The Chinese parents in Henan Province, who Stuy finally managed to track down in 2009, still believe the Stuys are her English teachers.

"When my wife met them, we didn't have the heart to break the sad news to them," he said, explaining that when 12-year-old Meilan finishes school it will be up to her to decide whether she stays in the US or goes back to China - but admitted the latter is unlikely as his "all-American-girl" has no interest right now in returning to meet her birth parents.

Stuy said that the harsh and devastating reality is that an alarming number of American parents have adopted Chinese kids who were obtained through illegitimate means. He believes that a majority of the some 25,000 cases he has looked into over the years, involving Chinese kids adopted mostly by American parents, were the result of some kind of adoption scandal.

But because it is so hard to track down the birth parents for many of these kids, he has only been able to prove that some dozen of the children were indeed passed to orphanages or adoption agencies in China by child-traffickers. And in each of these cases, none of the Chinese children have gone back to their birth parents - and learning the truth has been extremely hard on both the Chinese and American parents, said Stuy.

Yet Stuy said that the heartbreaking work needs to be done to give adopted kids the chance to learn the truth about themselves one day.
"And when adopted kids start asking questions, most parents want to be able to show their children photos of and share information on what their lives were like before," he said. "Our work allows for that."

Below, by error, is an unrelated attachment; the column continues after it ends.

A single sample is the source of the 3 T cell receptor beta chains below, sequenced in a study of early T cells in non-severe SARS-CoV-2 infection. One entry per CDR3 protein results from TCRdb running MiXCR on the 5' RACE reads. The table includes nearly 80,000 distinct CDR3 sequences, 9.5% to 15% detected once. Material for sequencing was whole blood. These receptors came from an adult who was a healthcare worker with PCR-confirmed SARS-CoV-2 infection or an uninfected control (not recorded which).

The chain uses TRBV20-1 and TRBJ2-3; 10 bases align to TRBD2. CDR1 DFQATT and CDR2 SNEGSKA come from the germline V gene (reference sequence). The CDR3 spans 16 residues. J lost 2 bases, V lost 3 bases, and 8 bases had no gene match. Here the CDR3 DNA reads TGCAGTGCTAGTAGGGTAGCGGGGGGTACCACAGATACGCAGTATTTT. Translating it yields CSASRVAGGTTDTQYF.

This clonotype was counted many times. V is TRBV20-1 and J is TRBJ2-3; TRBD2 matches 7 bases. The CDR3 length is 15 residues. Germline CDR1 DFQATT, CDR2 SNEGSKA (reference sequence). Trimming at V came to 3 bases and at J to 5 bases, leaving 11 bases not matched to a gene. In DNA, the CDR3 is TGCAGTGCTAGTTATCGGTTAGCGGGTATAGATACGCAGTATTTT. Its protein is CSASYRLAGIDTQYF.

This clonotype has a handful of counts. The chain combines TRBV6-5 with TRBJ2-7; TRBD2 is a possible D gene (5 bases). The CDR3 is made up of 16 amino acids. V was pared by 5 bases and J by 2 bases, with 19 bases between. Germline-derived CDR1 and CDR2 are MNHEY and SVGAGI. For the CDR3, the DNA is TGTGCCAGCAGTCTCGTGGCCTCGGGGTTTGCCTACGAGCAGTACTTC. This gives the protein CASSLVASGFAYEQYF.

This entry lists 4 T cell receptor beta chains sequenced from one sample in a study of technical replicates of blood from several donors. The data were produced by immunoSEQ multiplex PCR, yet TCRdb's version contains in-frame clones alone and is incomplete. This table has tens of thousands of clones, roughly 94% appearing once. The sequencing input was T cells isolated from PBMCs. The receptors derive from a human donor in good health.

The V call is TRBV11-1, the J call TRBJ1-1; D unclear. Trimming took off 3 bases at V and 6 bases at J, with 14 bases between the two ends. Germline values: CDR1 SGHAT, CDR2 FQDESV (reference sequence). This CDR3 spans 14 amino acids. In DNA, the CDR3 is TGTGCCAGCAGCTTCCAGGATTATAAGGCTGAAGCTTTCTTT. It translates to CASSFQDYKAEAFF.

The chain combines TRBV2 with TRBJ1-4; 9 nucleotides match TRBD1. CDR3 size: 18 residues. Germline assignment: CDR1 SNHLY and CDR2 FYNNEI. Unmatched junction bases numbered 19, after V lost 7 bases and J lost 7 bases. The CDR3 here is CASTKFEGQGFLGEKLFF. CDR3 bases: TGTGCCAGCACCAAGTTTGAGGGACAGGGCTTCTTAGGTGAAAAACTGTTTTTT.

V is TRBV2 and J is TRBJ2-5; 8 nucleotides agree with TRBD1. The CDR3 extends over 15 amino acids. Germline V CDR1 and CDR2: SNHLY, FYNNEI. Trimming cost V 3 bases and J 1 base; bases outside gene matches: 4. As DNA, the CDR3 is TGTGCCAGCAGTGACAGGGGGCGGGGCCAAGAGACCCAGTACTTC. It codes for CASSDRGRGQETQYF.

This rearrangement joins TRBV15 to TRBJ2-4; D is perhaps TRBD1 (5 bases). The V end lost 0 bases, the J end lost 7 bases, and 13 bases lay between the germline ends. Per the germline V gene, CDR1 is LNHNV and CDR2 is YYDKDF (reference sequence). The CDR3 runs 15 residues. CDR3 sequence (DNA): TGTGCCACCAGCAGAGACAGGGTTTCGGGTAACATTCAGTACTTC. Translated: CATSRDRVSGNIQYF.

Rose Candis adopted Erica at the age of 2 from a Qujiang orphanage in Shaoguan, Guangdong Province in 2005. When Erica became curious about her birth parents, the 46-year-old mother from Ohio turned to Stuy - and she later learned from him that Erica was likely sold off by child-traffickers the same year Candis adopted her.

At first, Candis had a hard time accepting the news.

But it's better to have bad news than no news at all, she said.

Seeking the truth   
Earlier this year in July, Chinese and foreign news reports exposed that doctors in Fuping, Shaanxi Province, had told parents their newborn babies were born with severe complications and did not survive and instead sold the babies to orphanages.

Stuy said that this is an area to look into in the future. He also suspects that the rising number of Chinese children with a disability appearing at international adoption agencies may suggest other illegal activities.

But even as Chinese authorities openly vow to crack down on child-trafficking, not all American parents with adopted Chinese kids want to acknowledge that their children may have been snatched before being sold to an orphanage or adoption agency.

Before the $20-yearly subscriptions were needed to access Stuy's blog in 2007, American parents in denial would frequently post messages, saying "shut up , or don't shut down the program, stuff like that," he said.

"There are still American parents who disagree with what I do - they think I'm running on some kind of ulterior motive, trying to get these orphanages shut down," he said. "But I don't have an agenda. I just want these kids to have the truth, even if it turns out to be hurtful."

"At the end of the day, I believe that the truth can be a liberating force in the life of an adopted child," he added.